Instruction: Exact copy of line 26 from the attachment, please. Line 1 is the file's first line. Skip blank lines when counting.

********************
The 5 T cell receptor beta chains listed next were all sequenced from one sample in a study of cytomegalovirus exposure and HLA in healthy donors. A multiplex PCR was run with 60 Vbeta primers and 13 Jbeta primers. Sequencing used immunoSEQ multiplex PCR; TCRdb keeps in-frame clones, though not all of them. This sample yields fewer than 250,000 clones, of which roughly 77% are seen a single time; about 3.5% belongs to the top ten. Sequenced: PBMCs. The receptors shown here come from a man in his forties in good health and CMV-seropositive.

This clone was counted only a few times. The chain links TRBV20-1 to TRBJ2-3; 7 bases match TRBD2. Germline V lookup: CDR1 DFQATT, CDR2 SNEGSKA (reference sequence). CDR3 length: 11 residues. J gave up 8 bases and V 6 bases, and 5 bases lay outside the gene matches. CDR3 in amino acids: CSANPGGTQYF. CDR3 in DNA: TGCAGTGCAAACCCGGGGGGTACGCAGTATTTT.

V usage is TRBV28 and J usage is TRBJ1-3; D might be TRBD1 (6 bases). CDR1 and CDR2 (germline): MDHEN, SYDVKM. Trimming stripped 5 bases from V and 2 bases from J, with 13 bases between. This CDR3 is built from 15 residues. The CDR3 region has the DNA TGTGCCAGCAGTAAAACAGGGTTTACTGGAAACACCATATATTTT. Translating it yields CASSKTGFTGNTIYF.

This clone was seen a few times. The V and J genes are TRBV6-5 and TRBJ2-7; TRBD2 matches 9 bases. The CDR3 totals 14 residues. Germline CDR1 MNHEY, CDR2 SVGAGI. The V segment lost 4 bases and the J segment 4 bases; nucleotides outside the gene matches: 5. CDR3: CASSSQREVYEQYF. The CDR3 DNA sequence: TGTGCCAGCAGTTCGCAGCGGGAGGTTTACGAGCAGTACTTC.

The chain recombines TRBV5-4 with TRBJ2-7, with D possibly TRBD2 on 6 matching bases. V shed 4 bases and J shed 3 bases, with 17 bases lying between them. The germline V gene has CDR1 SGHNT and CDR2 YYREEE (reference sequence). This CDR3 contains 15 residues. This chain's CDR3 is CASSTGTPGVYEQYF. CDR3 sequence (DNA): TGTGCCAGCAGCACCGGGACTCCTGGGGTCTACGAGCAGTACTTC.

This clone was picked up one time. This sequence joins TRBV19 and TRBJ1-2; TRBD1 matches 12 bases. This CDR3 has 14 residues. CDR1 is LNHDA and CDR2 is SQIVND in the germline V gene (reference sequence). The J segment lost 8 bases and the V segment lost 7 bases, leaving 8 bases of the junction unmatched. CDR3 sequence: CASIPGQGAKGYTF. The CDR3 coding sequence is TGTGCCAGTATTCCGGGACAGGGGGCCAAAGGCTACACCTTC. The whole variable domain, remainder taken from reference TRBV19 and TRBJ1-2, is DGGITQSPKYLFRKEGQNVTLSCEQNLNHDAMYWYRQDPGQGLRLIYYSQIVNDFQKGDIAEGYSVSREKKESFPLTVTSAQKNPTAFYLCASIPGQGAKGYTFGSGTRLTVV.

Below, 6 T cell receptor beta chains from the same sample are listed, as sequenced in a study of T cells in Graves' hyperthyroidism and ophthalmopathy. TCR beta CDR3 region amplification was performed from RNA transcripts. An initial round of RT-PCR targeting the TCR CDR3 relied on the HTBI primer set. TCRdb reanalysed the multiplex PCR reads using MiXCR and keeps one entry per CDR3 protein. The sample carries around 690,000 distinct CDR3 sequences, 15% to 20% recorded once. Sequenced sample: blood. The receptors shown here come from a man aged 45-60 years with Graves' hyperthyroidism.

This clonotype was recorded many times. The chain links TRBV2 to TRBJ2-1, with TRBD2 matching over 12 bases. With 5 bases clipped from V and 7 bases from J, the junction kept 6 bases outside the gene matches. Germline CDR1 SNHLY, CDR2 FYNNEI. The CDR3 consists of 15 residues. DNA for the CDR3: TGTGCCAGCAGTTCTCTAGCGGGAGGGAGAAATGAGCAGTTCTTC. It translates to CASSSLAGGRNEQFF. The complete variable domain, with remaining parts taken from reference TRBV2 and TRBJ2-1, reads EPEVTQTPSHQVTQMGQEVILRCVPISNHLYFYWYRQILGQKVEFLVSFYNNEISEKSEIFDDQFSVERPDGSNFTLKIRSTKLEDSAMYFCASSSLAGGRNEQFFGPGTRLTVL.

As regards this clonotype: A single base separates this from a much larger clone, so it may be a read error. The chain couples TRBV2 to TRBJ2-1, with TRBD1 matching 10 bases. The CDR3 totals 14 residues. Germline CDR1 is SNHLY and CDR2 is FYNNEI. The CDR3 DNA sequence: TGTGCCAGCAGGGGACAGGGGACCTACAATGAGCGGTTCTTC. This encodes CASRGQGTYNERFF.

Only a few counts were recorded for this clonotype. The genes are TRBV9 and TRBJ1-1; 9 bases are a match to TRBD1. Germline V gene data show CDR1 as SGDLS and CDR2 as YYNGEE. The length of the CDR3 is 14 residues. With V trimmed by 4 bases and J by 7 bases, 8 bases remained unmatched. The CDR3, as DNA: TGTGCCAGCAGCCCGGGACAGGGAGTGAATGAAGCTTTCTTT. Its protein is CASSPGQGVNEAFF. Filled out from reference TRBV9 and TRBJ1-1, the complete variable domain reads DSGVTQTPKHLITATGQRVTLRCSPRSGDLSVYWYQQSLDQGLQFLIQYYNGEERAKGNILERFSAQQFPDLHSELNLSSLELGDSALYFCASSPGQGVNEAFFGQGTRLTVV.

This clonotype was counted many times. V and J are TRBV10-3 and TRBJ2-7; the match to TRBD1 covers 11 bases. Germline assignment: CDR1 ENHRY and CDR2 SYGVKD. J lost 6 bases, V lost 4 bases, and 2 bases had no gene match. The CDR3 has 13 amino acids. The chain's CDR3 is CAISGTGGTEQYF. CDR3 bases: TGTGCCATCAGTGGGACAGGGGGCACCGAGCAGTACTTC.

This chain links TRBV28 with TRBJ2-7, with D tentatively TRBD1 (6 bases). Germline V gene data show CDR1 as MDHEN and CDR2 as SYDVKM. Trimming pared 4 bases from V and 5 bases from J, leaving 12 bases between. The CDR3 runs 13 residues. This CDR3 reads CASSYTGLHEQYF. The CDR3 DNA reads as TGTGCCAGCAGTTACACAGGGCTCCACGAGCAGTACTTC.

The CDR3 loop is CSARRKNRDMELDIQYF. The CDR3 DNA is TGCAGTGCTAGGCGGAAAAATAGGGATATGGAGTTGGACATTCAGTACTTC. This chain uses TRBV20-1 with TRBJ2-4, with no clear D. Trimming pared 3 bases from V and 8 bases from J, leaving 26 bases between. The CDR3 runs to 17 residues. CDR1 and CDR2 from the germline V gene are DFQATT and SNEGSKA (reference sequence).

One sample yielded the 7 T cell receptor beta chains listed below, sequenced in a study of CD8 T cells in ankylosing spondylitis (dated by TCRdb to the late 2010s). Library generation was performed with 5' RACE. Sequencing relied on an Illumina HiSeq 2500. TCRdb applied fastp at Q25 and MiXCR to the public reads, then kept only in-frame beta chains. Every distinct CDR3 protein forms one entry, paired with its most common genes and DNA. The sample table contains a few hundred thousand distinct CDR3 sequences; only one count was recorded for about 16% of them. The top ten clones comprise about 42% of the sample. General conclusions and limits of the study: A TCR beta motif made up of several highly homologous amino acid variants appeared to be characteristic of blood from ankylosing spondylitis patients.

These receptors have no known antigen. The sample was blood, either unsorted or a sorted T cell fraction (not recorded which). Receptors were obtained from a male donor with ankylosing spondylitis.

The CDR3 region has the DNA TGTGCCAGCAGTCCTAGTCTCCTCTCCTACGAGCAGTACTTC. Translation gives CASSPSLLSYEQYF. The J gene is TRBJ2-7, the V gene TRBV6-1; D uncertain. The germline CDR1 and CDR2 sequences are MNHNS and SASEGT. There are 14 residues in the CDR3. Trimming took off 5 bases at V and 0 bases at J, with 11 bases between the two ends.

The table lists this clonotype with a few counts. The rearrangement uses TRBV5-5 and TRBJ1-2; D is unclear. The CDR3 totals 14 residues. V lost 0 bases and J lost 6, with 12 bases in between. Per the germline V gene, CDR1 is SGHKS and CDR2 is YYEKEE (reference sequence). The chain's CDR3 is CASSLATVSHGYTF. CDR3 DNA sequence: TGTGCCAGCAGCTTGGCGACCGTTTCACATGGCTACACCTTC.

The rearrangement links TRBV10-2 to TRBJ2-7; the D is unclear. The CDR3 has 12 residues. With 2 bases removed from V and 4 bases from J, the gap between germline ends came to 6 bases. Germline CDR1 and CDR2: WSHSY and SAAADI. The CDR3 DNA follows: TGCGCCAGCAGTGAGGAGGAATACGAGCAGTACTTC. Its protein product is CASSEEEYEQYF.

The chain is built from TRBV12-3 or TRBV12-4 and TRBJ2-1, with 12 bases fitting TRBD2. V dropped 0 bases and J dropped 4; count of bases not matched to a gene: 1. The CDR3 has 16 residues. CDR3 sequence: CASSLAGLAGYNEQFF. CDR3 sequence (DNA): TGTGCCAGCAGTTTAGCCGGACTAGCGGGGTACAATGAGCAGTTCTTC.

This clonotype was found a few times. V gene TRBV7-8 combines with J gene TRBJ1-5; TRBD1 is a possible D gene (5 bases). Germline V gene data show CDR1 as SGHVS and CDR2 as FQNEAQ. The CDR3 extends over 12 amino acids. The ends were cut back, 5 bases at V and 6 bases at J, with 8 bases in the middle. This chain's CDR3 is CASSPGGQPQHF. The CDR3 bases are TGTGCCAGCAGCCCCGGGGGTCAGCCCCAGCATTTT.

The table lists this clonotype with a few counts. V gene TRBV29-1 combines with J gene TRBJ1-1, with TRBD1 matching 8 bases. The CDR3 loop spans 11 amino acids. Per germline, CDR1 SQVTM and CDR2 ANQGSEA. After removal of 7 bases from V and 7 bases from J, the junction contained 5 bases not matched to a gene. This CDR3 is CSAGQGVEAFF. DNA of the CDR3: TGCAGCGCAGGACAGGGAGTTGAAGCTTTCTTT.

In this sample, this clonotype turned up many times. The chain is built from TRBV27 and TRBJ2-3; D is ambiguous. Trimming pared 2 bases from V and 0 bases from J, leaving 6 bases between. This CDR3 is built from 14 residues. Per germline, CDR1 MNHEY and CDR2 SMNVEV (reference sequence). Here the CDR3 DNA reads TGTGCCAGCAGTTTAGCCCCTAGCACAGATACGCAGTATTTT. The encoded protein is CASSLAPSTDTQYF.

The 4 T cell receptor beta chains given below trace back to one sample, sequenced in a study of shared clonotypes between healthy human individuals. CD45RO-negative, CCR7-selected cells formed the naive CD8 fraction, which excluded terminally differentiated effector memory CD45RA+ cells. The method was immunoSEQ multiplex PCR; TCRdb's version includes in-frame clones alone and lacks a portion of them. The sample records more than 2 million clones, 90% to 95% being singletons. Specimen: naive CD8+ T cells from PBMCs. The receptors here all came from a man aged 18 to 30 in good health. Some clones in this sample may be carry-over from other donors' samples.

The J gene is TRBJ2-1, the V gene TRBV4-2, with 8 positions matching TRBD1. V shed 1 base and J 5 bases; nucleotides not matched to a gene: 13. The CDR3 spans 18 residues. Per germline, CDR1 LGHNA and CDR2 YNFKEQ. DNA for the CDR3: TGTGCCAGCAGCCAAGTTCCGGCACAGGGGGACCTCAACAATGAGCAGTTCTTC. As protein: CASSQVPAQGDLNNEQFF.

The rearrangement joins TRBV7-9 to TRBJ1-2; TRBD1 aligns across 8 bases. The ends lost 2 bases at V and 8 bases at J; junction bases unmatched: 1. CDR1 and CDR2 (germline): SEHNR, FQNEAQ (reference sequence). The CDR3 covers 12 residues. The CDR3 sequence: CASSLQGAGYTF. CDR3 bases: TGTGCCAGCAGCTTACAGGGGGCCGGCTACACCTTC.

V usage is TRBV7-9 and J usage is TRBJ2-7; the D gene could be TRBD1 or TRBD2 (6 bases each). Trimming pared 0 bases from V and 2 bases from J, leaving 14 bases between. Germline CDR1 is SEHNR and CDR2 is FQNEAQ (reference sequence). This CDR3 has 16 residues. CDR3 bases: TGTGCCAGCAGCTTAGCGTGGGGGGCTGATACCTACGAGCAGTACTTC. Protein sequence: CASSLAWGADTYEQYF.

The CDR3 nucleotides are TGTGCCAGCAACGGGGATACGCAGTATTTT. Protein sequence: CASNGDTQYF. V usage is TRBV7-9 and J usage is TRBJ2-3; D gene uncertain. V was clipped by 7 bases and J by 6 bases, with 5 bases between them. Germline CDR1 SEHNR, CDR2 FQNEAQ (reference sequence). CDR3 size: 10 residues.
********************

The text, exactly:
V usage is TRBV7-9 and J usage is TRBJ2-7; the D gene could be TRBD1 or TRBD2 (6 bases each). Trimming pared 0 bases from V and 2 bases from J, leaving 14 bases between. Germline CDR1 is SEHNR and CDR2 is FQNEAQ (reference sequence). This CDR3 has 16 residues. CDR3 bases: TGTGCCAGCAGCTTAGCGTGGGGGGCTGATACCTACGAGCAGTACTTC. Protein sequence: CASSLAWGADTYEQYF.